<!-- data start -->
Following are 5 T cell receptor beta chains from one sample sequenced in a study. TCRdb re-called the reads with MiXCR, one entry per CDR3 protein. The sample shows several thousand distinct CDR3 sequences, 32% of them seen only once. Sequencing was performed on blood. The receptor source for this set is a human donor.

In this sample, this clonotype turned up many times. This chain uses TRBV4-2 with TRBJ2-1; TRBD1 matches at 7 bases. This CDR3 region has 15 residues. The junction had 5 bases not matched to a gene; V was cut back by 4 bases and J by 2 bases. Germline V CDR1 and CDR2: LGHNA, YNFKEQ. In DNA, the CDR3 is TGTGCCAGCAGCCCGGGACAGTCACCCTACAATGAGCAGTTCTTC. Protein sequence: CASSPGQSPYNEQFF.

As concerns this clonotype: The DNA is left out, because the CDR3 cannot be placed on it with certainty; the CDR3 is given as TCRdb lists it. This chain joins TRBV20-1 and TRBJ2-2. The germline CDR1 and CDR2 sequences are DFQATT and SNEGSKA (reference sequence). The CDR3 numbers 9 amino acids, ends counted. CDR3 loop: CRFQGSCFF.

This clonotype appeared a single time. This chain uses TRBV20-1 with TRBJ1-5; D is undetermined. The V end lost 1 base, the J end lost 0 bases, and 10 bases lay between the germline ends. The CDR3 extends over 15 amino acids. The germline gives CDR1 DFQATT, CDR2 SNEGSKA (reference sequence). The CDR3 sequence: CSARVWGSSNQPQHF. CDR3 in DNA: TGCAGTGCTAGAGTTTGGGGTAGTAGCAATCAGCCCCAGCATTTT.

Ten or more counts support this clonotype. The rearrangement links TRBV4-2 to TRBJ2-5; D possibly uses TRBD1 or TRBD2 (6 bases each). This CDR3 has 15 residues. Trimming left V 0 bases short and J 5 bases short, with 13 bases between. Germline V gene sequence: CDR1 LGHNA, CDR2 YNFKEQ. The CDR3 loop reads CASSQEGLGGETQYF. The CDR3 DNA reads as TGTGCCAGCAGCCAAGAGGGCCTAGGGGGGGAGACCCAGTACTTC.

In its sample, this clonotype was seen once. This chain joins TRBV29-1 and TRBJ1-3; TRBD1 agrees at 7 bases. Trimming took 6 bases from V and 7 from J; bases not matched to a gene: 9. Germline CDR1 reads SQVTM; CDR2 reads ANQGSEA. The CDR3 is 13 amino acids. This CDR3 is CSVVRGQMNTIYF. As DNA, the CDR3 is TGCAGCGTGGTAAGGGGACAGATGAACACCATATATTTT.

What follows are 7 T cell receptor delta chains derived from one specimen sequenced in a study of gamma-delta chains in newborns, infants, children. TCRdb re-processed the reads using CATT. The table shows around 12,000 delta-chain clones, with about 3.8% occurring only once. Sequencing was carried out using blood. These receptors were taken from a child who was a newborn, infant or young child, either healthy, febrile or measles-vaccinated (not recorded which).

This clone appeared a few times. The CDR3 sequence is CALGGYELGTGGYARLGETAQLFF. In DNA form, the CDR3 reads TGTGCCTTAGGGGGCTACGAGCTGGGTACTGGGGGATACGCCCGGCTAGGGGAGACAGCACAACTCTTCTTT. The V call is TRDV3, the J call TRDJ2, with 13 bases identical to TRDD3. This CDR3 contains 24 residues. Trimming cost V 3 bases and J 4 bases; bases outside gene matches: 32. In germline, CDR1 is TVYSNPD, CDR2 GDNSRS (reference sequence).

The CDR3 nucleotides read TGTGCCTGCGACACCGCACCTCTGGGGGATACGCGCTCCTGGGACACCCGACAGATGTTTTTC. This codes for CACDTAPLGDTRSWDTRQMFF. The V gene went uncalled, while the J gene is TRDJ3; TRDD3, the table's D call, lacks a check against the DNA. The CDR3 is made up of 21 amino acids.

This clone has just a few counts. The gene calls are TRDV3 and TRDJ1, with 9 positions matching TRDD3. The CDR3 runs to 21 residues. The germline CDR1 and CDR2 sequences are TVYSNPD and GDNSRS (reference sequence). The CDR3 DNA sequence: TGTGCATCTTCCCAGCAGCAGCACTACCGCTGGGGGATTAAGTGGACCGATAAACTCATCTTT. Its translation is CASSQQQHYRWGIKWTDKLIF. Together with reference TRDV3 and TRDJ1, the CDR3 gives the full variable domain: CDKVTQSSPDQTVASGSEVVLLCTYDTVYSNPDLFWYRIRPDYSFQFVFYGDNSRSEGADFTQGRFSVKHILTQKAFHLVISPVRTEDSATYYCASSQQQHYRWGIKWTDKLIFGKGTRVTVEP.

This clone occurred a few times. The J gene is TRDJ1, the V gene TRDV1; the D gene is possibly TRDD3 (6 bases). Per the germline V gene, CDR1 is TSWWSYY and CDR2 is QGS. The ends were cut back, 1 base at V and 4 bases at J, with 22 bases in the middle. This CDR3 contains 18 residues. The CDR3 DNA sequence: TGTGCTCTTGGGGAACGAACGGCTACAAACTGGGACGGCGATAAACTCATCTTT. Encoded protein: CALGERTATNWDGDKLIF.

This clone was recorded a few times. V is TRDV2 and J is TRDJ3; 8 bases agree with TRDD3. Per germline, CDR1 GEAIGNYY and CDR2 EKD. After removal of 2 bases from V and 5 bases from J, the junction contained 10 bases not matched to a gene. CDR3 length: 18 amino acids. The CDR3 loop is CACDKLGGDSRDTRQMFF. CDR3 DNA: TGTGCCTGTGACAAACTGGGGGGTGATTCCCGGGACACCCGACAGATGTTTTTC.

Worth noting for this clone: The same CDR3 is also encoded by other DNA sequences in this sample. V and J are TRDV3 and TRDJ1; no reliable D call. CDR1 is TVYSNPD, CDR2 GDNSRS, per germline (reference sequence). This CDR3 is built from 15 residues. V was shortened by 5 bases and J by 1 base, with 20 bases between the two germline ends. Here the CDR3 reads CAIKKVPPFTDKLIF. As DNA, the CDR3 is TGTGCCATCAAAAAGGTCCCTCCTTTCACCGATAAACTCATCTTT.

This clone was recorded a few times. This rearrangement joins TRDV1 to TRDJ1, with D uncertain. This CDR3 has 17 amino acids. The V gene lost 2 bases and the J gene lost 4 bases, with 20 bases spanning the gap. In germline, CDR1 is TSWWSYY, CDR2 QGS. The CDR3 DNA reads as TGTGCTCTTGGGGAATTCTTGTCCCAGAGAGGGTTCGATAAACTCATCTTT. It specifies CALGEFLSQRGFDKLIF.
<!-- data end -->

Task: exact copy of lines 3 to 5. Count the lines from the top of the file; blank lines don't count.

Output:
As concerns this clonotype: The DNA is left out, because the CDR3 cannot be placed on it with certainty; the CDR3 is given as TCRdb lists it. This chain joins TRBV20-1 and TRBJ2-2. The germline CDR1 and CDR2 sequences are DFQATT and SNEGSKA (reference sequence). The CDR3 numbers 9 amino acids, ends counted. CDR3 loop: CRFQGSCFF.

This clonotype appeared a single time. This chain uses TRBV20-1 with TRBJ1-5; D is undetermined. The V end lost 1 base, the J end lost 0 bases, and 10 bases lay between the germline ends. The CDR3 extends over 15 amino acids. The germline gives CDR1 DFQATT, CDR2 SNEGSKA (reference sequence). The CDR3 sequence: CSARVWGSSNQPQHF. CDR3 in DNA: TGCAGTGCTAGAGTTTGGGGTAGTAGCAATCAGCCCCAGCATTTT.

Ten or more counts support this clonotype. The rearrangement links TRBV4-2 to TRBJ2-5; D possibly uses TRBD1 or TRBD2 (6 bases each). This CDR3 has 15 residues. Trimming left V 0 bases short and J 5 bases short, with 13 bases between. Germline V gene sequence: CDR1 LGHNA, CDR2 YNFKEQ. The CDR3 loop reads CASSQEGLGGETQYF. The CDR3 DNA reads as TGTGCCAGCAGCCAAGAGGGCCTAGGGGGGGAGACCCAGTACTTC.